# Experiment 3 - Geometrical Optics

APPARATUS

This lab consists of many short optics experiments. Check over the many pieces of equipment carefully:

Shown in the picture below:

• Optical bench with screen at one end and ray-box bracket at the other end
• Ray box with 12-V transformer
• Lens storage case with four items inside
• Four lens holders with +200 mm, +100 mm, +25 mm, and −25 mm lenses. (Two of these lenses are shown in the diagram below.)

Not shown in the picture above:

• Protractor and ruler
• Diverging lens with unknown focal length
• Card with fine print
• Graph paper
• Tape in room

If anything is missing, notify your TA. At the end of the lab, you must put everything back in order again, and your TA will check for missing pieces.

REFLECTION AND REFRACTION

When a beam of light enters a transparent material such as glass or water, its overall speed through the material is slowed from $$c$$ (3 × 108 m/s) in vacuum by a factor of $$n$$ (> 1):

\begin{eqnarray} \textrm{(speed in material)} &=& c/n. \end{eqnarray}

The parameter $$n$$ is called the index of refraction, and is generally between 1 and 2 for most transparent materials. Even air has a refractive index slightly greater than 1.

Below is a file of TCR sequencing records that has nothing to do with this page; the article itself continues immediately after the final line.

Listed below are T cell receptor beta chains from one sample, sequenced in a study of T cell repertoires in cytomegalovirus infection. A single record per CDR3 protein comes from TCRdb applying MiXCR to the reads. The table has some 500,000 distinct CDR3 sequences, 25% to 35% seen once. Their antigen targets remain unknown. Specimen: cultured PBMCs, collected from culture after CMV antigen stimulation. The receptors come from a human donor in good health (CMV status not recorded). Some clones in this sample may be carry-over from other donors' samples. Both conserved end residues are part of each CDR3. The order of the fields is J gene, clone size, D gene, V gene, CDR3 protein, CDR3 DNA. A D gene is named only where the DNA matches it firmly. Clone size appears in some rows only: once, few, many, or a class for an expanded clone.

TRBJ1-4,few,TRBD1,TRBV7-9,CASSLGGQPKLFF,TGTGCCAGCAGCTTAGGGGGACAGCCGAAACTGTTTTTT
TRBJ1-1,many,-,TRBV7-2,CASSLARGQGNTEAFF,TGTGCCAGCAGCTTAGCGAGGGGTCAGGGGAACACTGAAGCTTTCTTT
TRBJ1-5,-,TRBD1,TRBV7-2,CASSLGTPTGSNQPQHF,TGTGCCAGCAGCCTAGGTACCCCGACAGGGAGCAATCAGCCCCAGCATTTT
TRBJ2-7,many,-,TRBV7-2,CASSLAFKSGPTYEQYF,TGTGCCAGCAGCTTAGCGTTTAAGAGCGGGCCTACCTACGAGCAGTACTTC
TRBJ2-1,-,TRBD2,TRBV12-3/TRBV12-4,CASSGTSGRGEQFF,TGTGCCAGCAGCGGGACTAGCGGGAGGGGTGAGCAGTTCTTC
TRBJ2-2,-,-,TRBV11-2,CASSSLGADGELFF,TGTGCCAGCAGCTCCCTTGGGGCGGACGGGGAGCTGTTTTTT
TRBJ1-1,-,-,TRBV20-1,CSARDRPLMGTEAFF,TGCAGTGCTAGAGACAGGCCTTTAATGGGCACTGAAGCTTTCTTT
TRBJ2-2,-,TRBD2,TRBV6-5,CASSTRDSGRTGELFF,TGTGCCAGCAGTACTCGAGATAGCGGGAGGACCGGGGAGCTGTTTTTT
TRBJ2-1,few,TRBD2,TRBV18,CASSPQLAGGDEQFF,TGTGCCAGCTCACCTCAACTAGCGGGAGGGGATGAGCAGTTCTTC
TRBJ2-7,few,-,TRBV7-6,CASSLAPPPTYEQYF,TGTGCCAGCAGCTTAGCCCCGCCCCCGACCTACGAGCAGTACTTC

Consider a light beam impinging on the boundary between two transparent materials (e.g., a beam passing from air into glass). By convention, the angle of incidence $$\theta_{\textrm{i}}$$ is measured with respect to the normal to the boundary.

In general, the beam will be partially reflected from the boundary at an angle $$\theta_{\textrm{l}}$$ with respect to the normal and partially refracted into the material at an angle $$\theta_{\textrm{r}}$$ with respect to the normal.

Fermat's Principle, which states that light travels along the path requiring the least time, can be used to derive the laws of reflection and refraction.

Law of Reflection:

\begin{eqnarray} \theta_{\textrm{l}} &=& \theta_{\textrm{i}}. \end{eqnarray}

The angle of reflection $$\theta_{\textrm{l}}$$ is equal to the angle of incidence $$\theta_{\textrm{i}}$$.

Law of Refraction:

\begin{eqnarray} n_1\sin\theta_{\textrm{i}} &=& n_2\sin\theta_{\textrm{r}}. \end{eqnarray}